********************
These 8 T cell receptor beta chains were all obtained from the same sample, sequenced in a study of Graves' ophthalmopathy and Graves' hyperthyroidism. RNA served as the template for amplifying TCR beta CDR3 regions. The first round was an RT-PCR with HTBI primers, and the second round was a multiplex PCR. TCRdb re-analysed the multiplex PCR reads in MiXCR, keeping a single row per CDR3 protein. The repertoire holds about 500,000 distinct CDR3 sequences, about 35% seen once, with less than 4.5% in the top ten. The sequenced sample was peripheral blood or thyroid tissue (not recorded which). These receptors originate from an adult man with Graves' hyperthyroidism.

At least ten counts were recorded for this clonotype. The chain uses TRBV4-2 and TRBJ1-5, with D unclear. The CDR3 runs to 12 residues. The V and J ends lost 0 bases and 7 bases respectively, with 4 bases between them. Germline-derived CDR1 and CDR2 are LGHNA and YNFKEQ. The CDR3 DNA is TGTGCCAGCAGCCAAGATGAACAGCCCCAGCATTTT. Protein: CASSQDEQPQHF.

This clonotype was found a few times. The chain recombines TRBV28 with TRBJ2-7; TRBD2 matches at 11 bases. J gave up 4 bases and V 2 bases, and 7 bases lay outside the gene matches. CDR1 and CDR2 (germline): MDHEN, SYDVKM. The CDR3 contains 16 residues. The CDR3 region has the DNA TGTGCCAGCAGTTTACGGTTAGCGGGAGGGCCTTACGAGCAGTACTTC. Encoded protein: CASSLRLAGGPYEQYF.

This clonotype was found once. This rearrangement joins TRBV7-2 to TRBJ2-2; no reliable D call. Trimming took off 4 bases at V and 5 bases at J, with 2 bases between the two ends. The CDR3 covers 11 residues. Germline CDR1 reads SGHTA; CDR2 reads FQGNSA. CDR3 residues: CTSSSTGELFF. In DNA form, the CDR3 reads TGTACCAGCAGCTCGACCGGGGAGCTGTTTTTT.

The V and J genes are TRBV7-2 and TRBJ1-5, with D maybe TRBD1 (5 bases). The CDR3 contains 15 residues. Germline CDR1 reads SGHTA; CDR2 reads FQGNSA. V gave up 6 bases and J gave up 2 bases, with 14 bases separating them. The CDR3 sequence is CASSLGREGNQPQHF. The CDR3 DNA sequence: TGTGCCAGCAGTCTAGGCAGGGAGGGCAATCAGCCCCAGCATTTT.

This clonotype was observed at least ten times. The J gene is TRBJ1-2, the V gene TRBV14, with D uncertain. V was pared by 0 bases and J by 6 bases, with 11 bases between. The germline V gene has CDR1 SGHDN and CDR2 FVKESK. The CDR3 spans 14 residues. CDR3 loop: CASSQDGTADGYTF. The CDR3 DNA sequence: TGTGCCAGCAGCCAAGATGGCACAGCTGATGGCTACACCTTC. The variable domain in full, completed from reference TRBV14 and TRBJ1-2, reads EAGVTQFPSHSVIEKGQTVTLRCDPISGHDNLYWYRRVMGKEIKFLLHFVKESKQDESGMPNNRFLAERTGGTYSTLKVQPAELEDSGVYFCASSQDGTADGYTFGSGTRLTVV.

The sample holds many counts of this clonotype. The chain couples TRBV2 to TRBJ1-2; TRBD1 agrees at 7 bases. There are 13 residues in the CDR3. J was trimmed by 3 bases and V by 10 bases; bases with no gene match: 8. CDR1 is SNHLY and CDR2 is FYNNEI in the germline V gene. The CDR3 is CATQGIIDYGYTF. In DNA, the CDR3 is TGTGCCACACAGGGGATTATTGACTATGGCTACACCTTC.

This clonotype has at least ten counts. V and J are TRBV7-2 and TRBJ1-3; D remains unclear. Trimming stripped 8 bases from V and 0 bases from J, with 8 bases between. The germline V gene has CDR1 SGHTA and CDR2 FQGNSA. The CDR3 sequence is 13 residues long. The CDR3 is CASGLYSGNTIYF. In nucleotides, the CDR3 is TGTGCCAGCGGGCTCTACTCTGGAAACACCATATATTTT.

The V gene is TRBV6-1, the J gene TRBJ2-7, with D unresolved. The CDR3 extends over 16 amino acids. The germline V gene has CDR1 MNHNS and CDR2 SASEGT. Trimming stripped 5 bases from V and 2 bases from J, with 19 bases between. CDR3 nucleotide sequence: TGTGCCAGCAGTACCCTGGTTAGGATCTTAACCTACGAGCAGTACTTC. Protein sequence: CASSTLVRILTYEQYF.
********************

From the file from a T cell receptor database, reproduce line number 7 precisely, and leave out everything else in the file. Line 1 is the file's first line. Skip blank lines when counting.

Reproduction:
The sample holds many counts of this clonotype. The chain couples TRBV2 to TRBJ1-2; TRBD1 agrees at 7 bases. There are 13 residues in the CDR3. J was trimmed by 3 bases and V by 10 bases; bases with no gene match: 8. CDR1 is SNHLY and CDR2 is FYNNEI in the germline V gene. The CDR3 is CATQGIIDYGYTF. In DNA, the CDR3 is TGTGCCACACAGGGGATTATTGACTATGGCTACACCTTC.